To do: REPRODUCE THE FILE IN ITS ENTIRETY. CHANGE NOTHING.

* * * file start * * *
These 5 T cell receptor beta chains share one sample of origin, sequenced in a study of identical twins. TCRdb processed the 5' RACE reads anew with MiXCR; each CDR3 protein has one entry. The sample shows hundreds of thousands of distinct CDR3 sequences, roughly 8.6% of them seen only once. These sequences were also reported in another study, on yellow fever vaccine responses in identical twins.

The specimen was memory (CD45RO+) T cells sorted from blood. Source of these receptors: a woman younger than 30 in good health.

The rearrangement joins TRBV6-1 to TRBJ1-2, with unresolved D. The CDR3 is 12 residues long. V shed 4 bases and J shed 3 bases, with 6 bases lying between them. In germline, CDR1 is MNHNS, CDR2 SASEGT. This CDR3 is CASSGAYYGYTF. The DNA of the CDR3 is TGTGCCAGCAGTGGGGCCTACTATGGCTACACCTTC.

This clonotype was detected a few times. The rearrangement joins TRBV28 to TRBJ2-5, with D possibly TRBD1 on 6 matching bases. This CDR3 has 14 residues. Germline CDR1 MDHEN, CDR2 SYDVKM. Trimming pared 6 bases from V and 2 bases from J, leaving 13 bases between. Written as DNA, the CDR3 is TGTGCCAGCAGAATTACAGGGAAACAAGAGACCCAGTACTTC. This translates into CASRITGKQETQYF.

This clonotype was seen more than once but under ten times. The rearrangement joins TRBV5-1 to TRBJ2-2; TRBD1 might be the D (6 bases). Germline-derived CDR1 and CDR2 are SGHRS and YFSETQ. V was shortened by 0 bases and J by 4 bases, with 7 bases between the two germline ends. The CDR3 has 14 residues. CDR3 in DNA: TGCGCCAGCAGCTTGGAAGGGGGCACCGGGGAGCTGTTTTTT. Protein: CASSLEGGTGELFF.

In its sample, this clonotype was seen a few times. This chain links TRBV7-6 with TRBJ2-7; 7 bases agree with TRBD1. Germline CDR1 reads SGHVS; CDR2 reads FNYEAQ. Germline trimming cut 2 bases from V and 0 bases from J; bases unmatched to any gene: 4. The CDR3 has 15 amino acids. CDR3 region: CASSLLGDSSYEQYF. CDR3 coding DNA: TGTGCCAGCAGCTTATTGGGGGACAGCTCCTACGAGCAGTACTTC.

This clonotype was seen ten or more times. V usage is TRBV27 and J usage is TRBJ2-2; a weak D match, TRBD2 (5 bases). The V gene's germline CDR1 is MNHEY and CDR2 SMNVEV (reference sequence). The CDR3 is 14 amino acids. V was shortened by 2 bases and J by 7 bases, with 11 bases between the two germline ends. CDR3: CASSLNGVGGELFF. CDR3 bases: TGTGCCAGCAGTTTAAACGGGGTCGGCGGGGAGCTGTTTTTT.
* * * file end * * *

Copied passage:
These 5 T cell receptor beta chains share one sample of origin, sequenced in a study of identical twins. TCRdb processed the 5' RACE reads anew with MiXCR; each CDR3 protein has one entry. The sample shows hundreds of thousands of distinct CDR3 sequences, roughly 8.6% of them seen only once. These sequences were also reported in another study, on yellow fever vaccine responses in identical twins.

The specimen was memory (CD45RO+) T cells sorted from blood. Source of these receptors: a woman younger than 30 in good health.

The rearrangement joins TRBV6-1 to TRBJ1-2, with unresolved D. The CDR3 is 12 residues long. V shed 4 bases and J shed 3 bases, with 6 bases lying between them. In germline, CDR1 is MNHNS, CDR2 SASEGT. This CDR3 is CASSGAYYGYTF. The DNA of the CDR3 is TGTGCCAGCAGTGGGGCCTACTATGGCTACACCTTC.

This clonotype was detected a few times. The rearrangement joins TRBV28 to TRBJ2-5, with D possibly TRBD1 on 6 matching bases. This CDR3 has 14 residues. Germline CDR1 MDHEN, CDR2 SYDVKM. Trimming pared 6 bases from V and 2 bases from J, leaving 13 bases between. Written as DNA, the CDR3 is TGTGCCAGCAGAATTACAGGGAAACAAGAGACCCAGTACTTC. This translates into CASRITGKQETQYF.

This clonotype was seen more than once but under ten times. The rearrangement joins TRBV5-1 to TRBJ2-2; TRBD1 might be the D (6 bases). Germline-derived CDR1 and CDR2 are SGHRS and YFSETQ. V was shortened by 0 bases and J by 4 bases, with 7 bases between the two germline ends. The CDR3 has 14 residues. CDR3 in DNA: TGCGCCAGCAGCTTGGAAGGGGGCACCGGGGAGCTGTTTTTT. Protein: CASSLEGGTGELFF.

In its sample, this clonotype was seen a few times. This chain links TRBV7-6 with TRBJ2-7; 7 bases agree with TRBD1. Germline CDR1 reads SGHVS; CDR2 reads FNYEAQ. Germline trimming cut 2 bases from V and 0 bases from J; bases unmatched to any gene: 4. The CDR3 has 15 amino acids. CDR3 region: CASSLLGDSSYEQYF. CDR3 coding DNA: TGTGCCAGCAGCTTATTGGGGGACAGCTCCTACGAGCAGTACTTC.

This clonotype was seen ten or more times. V usage is TRBV27 and J usage is TRBJ2-2; a weak D match, TRBD2 (5 bases). The V gene's germline CDR1 is MNHEY and CDR2 SMNVEV (reference sequence). The CDR3 is 14 amino acids. V was shortened by 2 bases and J by 7 bases, with 11 bases between the two germline ends. CDR3: CASSLNGVGGELFF. CDR3 bases: TGTGCCAGCAGTTTAAACGGGGTCGGCGGGGAGCTGTTTTTT.